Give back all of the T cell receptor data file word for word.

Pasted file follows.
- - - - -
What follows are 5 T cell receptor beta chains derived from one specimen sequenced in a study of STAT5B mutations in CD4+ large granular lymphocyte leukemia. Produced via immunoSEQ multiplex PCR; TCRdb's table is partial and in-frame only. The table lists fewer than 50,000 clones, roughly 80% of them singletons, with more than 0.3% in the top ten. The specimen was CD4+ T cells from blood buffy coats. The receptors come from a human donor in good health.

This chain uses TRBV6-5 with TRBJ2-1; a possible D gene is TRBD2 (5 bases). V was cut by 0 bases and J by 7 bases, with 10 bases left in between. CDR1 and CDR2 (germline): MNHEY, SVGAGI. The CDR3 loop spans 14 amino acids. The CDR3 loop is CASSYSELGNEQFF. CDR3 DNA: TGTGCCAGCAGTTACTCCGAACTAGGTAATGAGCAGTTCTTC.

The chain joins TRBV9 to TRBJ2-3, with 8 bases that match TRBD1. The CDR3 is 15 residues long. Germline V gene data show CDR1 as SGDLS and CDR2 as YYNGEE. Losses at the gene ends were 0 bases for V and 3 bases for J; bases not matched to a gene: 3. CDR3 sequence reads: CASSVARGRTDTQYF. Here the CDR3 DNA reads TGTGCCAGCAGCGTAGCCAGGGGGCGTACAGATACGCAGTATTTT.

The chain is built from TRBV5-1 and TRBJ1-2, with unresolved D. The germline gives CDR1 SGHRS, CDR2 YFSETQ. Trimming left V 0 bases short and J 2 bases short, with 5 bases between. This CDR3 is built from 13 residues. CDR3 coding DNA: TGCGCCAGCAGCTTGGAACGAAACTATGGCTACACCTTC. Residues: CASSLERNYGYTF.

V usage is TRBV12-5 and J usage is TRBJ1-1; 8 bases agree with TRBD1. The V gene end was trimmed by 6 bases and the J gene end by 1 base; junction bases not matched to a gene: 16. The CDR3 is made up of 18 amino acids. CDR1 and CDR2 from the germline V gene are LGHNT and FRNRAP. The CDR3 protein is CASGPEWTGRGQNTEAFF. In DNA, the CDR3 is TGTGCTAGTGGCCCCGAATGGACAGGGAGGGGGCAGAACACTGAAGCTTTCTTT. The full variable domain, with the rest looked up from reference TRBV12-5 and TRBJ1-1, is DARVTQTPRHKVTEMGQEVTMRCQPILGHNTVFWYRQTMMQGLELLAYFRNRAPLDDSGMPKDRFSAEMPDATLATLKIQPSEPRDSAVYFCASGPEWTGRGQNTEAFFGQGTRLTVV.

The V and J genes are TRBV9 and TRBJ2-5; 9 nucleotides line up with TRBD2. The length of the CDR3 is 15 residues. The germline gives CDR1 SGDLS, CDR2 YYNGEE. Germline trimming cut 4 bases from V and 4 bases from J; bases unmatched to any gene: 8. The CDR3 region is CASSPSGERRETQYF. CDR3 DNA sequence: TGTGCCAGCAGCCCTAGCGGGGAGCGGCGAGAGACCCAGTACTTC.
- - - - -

What follows are 5 T cell receptor beta chains derived from one specimen sequenced in a study of STAT5B mutations in CD4+ large granular lymphocyte leukemia. Produced via immunoSEQ multiplex PCR; TCRdb's table is partial and in-frame only. The table lists fewer than 50,000 clones, roughly 80% of them singletons, with more than 0.3% in the top ten. The specimen was CD4+ T cells from blood buffy coats. The receptors come from a human donor in good health.

This chain uses TRBV6-5 with TRBJ2-1; a possible D gene is TRBD2 (5 bases). V was cut by 0 bases and J by 7 bases, with 10 bases left in between. CDR1 and CDR2 (germline): MNHEY, SVGAGI. The CDR3 loop spans 14 amino acids. The CDR3 loop is CASSYSELGNEQFF. CDR3 DNA: TGTGCCAGCAGTTACTCCGAACTAGGTAATGAGCAGTTCTTC.

The chain joins TRBV9 to TRBJ2-3, with 8 bases that match TRBD1. The CDR3 is 15 residues long. Germline V gene data show CDR1 as SGDLS and CDR2 as YYNGEE. Losses at the gene ends were 0 bases for V and 3 bases for J; bases not matched to a gene: 3. CDR3 sequence reads: CASSVARGRTDTQYF. Here the CDR3 DNA reads TGTGCCAGCAGCGTAGCCAGGGGGCGTACAGATACGCAGTATTTT.

The chain is built from TRBV5-1 and TRBJ1-2, with unresolved D. The germline gives CDR1 SGHRS, CDR2 YFSETQ. Trimming left V 0 bases short and J 2 bases short, with 5 bases between. This CDR3 is built from 13 residues. CDR3 coding DNA: TGCGCCAGCAGCTTGGAACGAAACTATGGCTACACCTTC. Residues: CASSLERNYGYTF.

V usage is TRBV12-5 and J usage is TRBJ1-1; 8 bases agree with TRBD1. The V gene end was trimmed by 6 bases and the J gene end by 1 base; junction bases not matched to a gene: 16. The CDR3 is made up of 18 amino acids. CDR1 and CDR2 from the germline V gene are LGHNT and FRNRAP. The CDR3 protein is CASGPEWTGRGQNTEAFF. In DNA, the CDR3 is TGTGCTAGTGGCCCCGAATGGACAGGGAGGGGGCAGAACACTGAAGCTTTCTTT. The full variable domain, with the rest looked up from reference TRBV12-5 and TRBJ1-1, is DARVTQTPRHKVTEMGQEVTMRCQPILGHNTVFWYRQTMMQGLELLAYFRNRAPLDDSGMPKDRFSAEMPDATLATLKIQPSEPRDSAVYFCASGPEWTGRGQNTEAFFGQGTRLTVV.

The V and J genes are TRBV9 and TRBJ2-5; 9 nucleotides line up with TRBD2. The length of the CDR3 is 15 residues. The germline gives CDR1 SGDLS, CDR2 YYNGEE. Germline trimming cut 4 bases from V and 4 bases from J; bases unmatched to any gene: 8. The CDR3 region is CASSPSGERRETQYF. CDR3 DNA sequence: TGTGCCAGCAGCCCTAGCGGGGAGCGGCGAGAGACCCAGTACTTC.